1.6 Development Steps this week. #7 #8

Development Step #7 USB Cameras & Raspberry Pi Camera Module

o Approach.

  • Connecting USB Camera

2013-10-29_15-23-49_hdr.jpg

First I want to figure out how to make a USB Camera (not the raspberry camera) work with the Raspberry Pi. For this purpose I will go through the documentation provided by the raspberry’s official website.

  • Raspberry Pi Camera

IMG_20190204_092625.jpg

I will start exploring the possibilities of the raspberry pi’s camera by going through the Readme file of the raspicam github raspiratory: https://github.com/raspberrypi/userland/blob/master/host_applications/linux/apps/raspicam/README.md

 

o Learning Experience.

  • Connecting USB Camera

I found this useful page from the raspberry documentation ( https://www.raspberrypi.org/documentation/usage/webcams/ )

First, install the fswebcam package:

sudo apt-get install fswebcam

Add your user to video group

If you are not using the default pi user account, you need to add your username to the video group, otherwise you will see ‘permission denied’ errors.

sudo usermod -a -G video <username>

To check that the user has been added to the group correctly, use the groupscommand.

Basic usage

Enter the command fswebcam followed by a filename and a picture will be taken using the webcam, and saved to the filename specified:

fswebcam image.jpg

This command will show the following information:

--- Opening /dev/video0...
Trying source module v4l2...
/dev/video0 opened.
No input was specified, using the first.
Adjusting resolution from 384x288 to 352x288.
--- Capturing frame...
Corrupt JPEG data: 2 extraneous bytes before marker 0xd4
Captured frame in 0.00 seconds.
--- Processing captured image...
Writing JPEG image to 'image.jpg'.

Basic image capture

Note the small default resolution used, and the presence of a banner showing the timestamp.

Specify resolution

The webcam used in this example has a resolution of 1280 x 720 so to specify the resolution I want the image to be taken at, use the -r flag:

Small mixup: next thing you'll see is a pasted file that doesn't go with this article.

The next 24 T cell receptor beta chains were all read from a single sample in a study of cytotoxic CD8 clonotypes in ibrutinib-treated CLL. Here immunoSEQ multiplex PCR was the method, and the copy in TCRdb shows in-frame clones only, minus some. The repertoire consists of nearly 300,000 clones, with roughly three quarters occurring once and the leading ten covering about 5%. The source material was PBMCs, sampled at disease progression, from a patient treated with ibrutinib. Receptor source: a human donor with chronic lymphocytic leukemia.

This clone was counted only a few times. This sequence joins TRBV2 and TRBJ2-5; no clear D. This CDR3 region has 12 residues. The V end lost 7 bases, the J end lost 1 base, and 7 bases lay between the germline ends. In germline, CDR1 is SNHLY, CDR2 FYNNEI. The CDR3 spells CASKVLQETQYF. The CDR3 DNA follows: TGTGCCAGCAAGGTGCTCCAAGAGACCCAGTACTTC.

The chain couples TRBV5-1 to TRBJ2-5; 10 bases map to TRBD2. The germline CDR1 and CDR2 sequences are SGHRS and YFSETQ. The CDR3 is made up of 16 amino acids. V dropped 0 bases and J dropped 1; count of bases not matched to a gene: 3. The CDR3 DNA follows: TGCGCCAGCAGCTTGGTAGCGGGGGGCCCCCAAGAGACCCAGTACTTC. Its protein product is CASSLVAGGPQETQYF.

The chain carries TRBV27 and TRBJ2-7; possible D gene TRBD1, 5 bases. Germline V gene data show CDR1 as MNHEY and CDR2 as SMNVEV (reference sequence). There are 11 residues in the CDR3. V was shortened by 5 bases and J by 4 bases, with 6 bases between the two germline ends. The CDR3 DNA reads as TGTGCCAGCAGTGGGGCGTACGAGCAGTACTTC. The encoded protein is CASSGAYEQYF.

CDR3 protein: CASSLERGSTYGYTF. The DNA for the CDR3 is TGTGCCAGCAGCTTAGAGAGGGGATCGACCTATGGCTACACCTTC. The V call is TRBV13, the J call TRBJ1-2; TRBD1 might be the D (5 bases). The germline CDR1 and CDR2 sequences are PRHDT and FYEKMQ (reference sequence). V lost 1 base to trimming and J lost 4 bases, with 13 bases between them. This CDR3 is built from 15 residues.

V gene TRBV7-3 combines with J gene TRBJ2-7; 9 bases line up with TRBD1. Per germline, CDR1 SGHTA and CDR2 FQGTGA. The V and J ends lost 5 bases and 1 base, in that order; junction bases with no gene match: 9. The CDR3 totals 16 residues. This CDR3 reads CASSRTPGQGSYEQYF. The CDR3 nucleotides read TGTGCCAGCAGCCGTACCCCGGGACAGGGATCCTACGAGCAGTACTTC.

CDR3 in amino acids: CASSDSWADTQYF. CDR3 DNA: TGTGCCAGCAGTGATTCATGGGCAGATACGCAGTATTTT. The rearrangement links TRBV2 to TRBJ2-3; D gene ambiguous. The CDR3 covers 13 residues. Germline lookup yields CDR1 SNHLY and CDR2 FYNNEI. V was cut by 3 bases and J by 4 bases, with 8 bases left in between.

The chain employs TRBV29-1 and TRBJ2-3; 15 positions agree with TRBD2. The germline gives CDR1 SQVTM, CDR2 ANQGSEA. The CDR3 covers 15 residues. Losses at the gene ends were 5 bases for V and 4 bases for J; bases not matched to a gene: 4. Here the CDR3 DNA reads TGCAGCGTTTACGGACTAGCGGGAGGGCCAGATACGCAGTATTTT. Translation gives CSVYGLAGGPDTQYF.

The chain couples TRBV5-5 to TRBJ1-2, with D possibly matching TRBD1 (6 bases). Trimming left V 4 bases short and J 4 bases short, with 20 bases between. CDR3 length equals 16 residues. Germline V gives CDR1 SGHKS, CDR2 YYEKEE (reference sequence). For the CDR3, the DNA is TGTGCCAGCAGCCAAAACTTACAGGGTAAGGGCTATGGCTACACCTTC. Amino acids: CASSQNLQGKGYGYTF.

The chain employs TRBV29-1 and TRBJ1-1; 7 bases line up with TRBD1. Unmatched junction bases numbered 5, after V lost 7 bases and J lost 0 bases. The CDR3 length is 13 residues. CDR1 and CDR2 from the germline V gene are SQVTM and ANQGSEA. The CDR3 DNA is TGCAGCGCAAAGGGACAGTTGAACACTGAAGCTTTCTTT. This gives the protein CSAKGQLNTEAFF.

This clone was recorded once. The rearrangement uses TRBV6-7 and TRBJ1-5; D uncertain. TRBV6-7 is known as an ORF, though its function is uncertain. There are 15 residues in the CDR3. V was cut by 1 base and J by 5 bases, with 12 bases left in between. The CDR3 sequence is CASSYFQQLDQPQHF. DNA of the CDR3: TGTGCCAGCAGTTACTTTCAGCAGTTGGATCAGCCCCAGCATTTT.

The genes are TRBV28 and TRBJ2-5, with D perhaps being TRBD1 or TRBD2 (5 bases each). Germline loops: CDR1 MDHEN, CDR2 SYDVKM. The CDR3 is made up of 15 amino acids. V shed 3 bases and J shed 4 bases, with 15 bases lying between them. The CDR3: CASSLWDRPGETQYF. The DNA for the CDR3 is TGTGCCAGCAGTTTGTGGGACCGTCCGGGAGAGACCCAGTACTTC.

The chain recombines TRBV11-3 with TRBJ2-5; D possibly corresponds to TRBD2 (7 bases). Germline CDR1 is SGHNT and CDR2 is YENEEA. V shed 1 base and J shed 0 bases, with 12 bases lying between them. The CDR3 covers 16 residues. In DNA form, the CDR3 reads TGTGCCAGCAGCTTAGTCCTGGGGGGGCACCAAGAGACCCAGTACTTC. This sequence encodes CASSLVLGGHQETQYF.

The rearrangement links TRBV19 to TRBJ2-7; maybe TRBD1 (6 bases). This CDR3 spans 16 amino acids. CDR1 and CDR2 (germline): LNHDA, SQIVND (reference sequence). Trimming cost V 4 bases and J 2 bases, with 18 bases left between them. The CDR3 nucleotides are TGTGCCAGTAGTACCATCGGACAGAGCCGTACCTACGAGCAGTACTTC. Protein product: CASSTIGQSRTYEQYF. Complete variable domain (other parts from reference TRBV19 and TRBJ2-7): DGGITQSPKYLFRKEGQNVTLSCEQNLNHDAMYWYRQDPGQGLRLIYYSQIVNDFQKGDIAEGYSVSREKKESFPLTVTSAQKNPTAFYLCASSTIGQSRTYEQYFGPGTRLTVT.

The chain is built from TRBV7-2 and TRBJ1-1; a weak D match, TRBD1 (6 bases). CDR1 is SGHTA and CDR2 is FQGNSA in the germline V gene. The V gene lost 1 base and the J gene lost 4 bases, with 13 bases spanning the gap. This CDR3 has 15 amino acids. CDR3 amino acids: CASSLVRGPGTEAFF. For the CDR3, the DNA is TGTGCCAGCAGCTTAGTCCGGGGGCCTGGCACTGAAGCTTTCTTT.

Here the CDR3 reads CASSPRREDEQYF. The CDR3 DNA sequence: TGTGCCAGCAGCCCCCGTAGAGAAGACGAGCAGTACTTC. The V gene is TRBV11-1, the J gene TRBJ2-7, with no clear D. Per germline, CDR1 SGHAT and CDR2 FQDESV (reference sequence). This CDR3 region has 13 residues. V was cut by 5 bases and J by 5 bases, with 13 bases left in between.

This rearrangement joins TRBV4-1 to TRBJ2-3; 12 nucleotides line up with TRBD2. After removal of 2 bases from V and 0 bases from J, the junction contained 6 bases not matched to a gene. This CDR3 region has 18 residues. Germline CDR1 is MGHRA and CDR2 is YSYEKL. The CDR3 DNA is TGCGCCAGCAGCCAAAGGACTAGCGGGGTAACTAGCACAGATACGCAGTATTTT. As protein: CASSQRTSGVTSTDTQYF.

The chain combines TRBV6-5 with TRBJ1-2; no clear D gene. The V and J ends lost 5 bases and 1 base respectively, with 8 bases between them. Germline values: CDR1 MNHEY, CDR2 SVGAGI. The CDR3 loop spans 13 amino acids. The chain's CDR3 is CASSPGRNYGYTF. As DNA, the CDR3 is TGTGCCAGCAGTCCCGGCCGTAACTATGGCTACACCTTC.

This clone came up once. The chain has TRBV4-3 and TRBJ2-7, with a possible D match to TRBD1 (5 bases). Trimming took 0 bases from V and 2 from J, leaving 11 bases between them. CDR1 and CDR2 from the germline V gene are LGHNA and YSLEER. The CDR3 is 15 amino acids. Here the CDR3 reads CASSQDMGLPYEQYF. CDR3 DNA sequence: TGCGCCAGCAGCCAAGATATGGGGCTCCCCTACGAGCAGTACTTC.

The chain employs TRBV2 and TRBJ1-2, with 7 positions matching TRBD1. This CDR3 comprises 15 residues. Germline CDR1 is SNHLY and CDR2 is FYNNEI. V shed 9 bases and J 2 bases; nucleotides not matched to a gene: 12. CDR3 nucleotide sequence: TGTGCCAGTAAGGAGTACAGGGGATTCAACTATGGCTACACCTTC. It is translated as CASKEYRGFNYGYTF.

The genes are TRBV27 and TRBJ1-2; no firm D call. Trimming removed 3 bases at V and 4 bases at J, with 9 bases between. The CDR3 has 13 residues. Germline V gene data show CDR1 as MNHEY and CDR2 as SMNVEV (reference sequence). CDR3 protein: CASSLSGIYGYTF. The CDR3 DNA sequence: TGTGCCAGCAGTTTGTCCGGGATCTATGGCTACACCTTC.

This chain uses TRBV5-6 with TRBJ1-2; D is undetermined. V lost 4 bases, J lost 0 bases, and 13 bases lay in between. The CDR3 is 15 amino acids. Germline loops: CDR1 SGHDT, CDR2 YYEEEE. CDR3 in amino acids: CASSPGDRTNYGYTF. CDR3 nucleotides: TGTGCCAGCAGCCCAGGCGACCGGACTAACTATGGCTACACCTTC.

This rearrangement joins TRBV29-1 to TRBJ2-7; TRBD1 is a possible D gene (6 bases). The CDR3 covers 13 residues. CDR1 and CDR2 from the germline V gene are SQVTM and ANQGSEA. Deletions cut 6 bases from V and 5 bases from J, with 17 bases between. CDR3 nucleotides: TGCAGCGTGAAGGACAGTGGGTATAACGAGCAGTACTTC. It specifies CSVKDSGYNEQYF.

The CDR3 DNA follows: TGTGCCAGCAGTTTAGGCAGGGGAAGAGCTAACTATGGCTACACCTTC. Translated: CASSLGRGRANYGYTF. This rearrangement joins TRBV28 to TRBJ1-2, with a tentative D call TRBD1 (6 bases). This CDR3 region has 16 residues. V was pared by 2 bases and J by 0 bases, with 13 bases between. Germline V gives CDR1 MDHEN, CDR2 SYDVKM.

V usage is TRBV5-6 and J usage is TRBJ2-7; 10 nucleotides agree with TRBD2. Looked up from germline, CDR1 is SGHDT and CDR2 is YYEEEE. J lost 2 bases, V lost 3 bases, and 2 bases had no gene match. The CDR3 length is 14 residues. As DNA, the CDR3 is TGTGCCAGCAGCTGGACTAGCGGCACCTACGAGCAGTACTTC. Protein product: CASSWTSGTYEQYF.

fswebcam -r 1280x720 image2.jpg

Specify no banner

Now add the --no-banner flag:

fswebcam -r 1280x720 --no-banner image3.jpg

Full resolution image with no banner

Now the picture is taken at full resolution with no banner.

  • Live Video

It was extremely hard to make the USB camera live stream footage. In the forums people are even saying that it intentional and almost feels like Raspberry is trying to make people buy their “Raspberry PI Camera”, since it requires only 1-2 lines of code to run.

After many trials and errors I finally found the way to make the live camera work by creating an IP camera. I was following this tutorial: https://pimylifeup.com/raspberry-pi-webcam-server/

  • Raspberry Pi Camera

First I had to find a ribbon cable to connect the camera to the raspberry board.
xxcamera_board_connection.png

Connect-Raspberry-Pi-Camera-2.jpg

To setup the camera first I need to run:

sudo apt-get update
sudo apt-get upgrade

Now I need to enable camera support using the raspi-config program

sudo raspi-config

cam4.JPG

cam5.JPG

To test that the system is installed and working, try the following command:

raspistill -v -o test.jpg

The main functions of the raspberry camera can be accessed with the following commands:

  • raspistill
    • Capturing still photographs with the camera module

Basic usage of raspistill

With the camera module connected and enabled, enter the following command in the Terminal to take a picture:

raspistill -o cam.jpg

Upside-down photo

In this example the camera has been positioned upside-down. If the camera is placed in this position, the image must be flipped to appear the right way up.

Vertical Flip & Horizontal Flip

With the camera placed upside-down, the image must be rotated 180° to be displayed correctly. The way to correct for this is to apply both a vertical and a horizontal flip by passing in the -vf and -hf flags:

raspistill -vf -hf -o cam2.jpg

Vertical and horizontal flipped photo

Now the photo has been captured correctly.

Bash script

You can create a Bash script which takes a picture with the camera. To create a script, open up your editor of choice and write the following example code:

#!/bin/bash

DATE=$(date +"%Y-%m-%d_%H%M")

raspistill -vf -hf -o /home/pi/camera/$DATE.jpg

This script will take a picture and name the file with a timestamp.

You’ll also need to make sure the path exists by creating the camera folder:

mkdir camera

Say we saved it as camera.sh, we would first make the file executable: